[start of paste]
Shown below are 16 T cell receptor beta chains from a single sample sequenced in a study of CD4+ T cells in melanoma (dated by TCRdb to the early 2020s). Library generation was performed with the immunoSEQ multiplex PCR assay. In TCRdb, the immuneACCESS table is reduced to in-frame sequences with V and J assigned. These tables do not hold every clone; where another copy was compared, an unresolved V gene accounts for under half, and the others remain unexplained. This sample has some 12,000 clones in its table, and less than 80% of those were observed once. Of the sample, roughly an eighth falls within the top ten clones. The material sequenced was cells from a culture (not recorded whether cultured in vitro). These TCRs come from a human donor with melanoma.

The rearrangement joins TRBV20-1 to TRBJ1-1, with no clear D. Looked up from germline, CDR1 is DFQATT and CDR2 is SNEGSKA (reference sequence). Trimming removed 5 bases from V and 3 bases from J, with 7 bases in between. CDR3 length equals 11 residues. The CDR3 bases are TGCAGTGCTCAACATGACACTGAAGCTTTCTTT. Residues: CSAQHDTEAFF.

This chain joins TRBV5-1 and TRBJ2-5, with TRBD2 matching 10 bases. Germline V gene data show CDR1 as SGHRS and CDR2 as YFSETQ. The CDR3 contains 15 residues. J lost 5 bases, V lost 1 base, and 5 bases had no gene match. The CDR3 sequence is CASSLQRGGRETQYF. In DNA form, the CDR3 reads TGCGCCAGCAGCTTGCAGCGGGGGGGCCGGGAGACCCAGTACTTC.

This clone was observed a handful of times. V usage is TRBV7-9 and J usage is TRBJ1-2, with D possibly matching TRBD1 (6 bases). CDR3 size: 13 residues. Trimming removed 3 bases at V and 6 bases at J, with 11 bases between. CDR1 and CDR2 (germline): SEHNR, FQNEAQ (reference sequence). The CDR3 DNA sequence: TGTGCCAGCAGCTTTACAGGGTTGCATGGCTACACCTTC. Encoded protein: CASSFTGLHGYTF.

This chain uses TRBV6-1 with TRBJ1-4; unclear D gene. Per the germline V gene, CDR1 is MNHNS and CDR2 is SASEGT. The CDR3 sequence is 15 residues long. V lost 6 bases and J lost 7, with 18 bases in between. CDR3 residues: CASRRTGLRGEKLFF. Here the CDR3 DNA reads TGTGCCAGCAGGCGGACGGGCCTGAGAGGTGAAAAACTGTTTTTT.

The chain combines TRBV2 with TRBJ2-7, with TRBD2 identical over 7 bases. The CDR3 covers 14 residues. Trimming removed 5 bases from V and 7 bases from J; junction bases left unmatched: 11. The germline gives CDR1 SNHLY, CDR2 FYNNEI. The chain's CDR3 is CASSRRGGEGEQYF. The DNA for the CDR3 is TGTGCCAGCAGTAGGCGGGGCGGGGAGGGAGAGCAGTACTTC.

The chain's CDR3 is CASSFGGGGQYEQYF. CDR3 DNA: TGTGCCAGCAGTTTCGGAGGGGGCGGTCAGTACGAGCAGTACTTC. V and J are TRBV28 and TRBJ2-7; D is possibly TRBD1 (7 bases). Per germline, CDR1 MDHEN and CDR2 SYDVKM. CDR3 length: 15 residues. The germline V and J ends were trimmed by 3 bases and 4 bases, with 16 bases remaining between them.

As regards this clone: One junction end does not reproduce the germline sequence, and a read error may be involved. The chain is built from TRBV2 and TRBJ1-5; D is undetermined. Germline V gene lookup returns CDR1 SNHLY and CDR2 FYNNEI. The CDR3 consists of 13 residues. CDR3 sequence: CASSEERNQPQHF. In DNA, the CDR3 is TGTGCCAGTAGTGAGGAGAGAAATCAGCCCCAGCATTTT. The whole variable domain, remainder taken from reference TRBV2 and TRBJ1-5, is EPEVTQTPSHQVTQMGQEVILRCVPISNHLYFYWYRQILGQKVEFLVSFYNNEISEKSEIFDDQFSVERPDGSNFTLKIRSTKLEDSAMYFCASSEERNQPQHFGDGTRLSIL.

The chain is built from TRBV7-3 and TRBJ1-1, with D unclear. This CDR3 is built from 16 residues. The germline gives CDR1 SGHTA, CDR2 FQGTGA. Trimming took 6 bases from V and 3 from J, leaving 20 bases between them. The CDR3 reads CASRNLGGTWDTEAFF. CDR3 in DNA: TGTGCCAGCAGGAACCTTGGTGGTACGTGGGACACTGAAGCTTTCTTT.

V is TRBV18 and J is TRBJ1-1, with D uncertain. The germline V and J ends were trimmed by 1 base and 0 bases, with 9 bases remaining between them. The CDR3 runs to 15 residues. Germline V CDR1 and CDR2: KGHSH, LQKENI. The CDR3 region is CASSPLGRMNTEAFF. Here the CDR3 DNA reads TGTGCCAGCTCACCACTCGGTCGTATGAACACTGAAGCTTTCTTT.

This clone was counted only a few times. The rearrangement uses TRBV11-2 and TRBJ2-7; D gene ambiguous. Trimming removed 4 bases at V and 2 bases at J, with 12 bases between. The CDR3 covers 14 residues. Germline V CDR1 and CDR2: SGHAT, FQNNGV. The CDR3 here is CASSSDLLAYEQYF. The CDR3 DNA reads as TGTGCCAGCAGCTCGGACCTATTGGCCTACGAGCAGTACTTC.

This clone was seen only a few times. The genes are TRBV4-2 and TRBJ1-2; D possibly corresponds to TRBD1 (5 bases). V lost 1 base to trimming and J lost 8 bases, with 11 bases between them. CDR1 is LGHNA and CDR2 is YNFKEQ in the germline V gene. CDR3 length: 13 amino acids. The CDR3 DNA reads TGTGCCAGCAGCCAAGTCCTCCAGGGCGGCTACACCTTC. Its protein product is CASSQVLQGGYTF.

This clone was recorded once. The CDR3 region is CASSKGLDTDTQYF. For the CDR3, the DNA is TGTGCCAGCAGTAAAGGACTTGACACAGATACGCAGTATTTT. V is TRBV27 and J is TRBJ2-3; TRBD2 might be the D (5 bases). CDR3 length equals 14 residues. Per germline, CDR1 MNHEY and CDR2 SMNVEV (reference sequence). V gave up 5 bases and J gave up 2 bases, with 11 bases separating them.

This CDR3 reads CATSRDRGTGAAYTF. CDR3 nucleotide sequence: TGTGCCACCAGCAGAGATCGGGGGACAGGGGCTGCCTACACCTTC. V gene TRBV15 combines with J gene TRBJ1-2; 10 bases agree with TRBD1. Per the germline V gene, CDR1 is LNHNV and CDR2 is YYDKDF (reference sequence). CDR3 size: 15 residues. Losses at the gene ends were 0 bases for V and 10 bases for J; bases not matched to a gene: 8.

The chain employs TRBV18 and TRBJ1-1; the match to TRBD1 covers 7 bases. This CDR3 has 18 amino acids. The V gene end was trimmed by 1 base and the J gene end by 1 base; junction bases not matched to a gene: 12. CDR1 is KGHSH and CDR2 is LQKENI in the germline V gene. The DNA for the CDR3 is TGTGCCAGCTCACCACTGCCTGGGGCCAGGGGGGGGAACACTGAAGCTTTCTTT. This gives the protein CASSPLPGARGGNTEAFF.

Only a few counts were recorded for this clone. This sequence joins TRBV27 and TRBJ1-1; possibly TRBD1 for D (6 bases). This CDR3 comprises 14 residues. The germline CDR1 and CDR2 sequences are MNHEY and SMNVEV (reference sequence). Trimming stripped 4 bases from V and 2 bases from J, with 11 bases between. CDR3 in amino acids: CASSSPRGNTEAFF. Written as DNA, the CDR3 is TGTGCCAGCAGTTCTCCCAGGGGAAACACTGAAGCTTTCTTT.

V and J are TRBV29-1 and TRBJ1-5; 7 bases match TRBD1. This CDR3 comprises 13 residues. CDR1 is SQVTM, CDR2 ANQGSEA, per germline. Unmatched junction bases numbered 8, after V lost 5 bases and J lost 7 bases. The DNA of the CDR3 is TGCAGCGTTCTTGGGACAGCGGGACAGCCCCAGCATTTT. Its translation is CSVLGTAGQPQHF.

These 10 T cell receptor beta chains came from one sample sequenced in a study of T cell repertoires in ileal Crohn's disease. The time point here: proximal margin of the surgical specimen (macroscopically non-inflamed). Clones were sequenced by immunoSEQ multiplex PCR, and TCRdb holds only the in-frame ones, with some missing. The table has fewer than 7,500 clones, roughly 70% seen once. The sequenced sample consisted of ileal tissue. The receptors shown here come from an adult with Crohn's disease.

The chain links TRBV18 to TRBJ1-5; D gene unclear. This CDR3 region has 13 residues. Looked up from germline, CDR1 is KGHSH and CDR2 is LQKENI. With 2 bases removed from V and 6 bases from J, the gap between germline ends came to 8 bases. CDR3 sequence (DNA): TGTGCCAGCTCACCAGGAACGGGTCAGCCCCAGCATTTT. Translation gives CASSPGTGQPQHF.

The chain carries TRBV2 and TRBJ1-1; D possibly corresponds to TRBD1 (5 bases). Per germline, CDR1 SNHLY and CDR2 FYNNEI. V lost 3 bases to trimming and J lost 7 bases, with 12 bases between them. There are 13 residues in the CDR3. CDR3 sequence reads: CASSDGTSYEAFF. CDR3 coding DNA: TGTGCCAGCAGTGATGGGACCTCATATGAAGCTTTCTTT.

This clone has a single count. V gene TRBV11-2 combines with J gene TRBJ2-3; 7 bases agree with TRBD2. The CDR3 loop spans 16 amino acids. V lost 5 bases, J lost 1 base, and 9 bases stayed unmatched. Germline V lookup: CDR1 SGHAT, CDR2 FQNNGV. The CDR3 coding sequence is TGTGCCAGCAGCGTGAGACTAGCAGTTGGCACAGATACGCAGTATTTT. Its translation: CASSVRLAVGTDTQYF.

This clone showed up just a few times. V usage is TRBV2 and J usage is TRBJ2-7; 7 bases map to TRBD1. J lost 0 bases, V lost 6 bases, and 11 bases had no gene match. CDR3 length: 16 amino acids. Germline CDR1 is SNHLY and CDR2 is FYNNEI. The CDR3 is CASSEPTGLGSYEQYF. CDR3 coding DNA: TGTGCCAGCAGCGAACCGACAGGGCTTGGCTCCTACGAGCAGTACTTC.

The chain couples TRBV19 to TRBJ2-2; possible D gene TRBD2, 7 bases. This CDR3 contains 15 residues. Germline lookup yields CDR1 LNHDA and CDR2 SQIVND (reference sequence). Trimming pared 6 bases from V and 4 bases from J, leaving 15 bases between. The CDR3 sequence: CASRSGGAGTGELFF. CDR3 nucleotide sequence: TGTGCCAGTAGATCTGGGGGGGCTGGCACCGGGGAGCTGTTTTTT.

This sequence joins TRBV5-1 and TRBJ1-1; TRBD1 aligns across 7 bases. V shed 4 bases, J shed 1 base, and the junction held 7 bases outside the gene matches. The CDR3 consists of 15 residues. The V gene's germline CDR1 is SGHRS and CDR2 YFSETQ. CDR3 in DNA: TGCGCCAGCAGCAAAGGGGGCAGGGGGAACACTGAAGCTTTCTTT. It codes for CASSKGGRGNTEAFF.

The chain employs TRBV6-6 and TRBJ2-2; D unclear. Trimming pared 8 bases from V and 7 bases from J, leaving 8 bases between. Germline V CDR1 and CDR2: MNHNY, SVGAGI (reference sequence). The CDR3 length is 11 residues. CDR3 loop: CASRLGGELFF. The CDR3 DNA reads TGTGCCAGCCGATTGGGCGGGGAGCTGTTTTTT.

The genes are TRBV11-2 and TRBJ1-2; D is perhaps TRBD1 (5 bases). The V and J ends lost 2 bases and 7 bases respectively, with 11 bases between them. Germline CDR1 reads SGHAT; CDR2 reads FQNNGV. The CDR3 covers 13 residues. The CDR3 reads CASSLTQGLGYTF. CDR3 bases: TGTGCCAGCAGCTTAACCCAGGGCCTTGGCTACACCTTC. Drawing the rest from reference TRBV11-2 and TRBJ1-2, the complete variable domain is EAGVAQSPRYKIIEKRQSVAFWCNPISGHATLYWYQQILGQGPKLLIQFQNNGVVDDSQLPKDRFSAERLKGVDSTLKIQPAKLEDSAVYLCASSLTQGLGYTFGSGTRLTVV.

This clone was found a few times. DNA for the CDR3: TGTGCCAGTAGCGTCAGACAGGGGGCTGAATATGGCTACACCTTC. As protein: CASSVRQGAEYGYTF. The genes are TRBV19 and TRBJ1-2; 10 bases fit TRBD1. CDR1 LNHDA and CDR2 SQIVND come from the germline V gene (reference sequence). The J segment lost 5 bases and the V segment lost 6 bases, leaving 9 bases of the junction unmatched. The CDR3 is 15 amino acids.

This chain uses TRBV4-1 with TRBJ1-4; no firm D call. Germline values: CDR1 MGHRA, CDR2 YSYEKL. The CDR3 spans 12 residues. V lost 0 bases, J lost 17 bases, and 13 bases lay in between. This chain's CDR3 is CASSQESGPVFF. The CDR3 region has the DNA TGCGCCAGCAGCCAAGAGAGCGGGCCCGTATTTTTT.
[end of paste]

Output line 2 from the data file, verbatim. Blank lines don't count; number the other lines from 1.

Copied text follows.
The rearrangement joins TRBV20-1 to TRBJ1-1, with no clear D. Looked up from germline, CDR1 is DFQATT and CDR2 is SNEGSKA (reference sequence). Trimming removed 5 bases from V and 3 bases from J, with 7 bases in between. CDR3 length equals 11 residues. The CDR3 bases are TGCAGTGCTCAACATGACACTGAAGCTTTCTTT. Residues: CSAQHDTEAFF.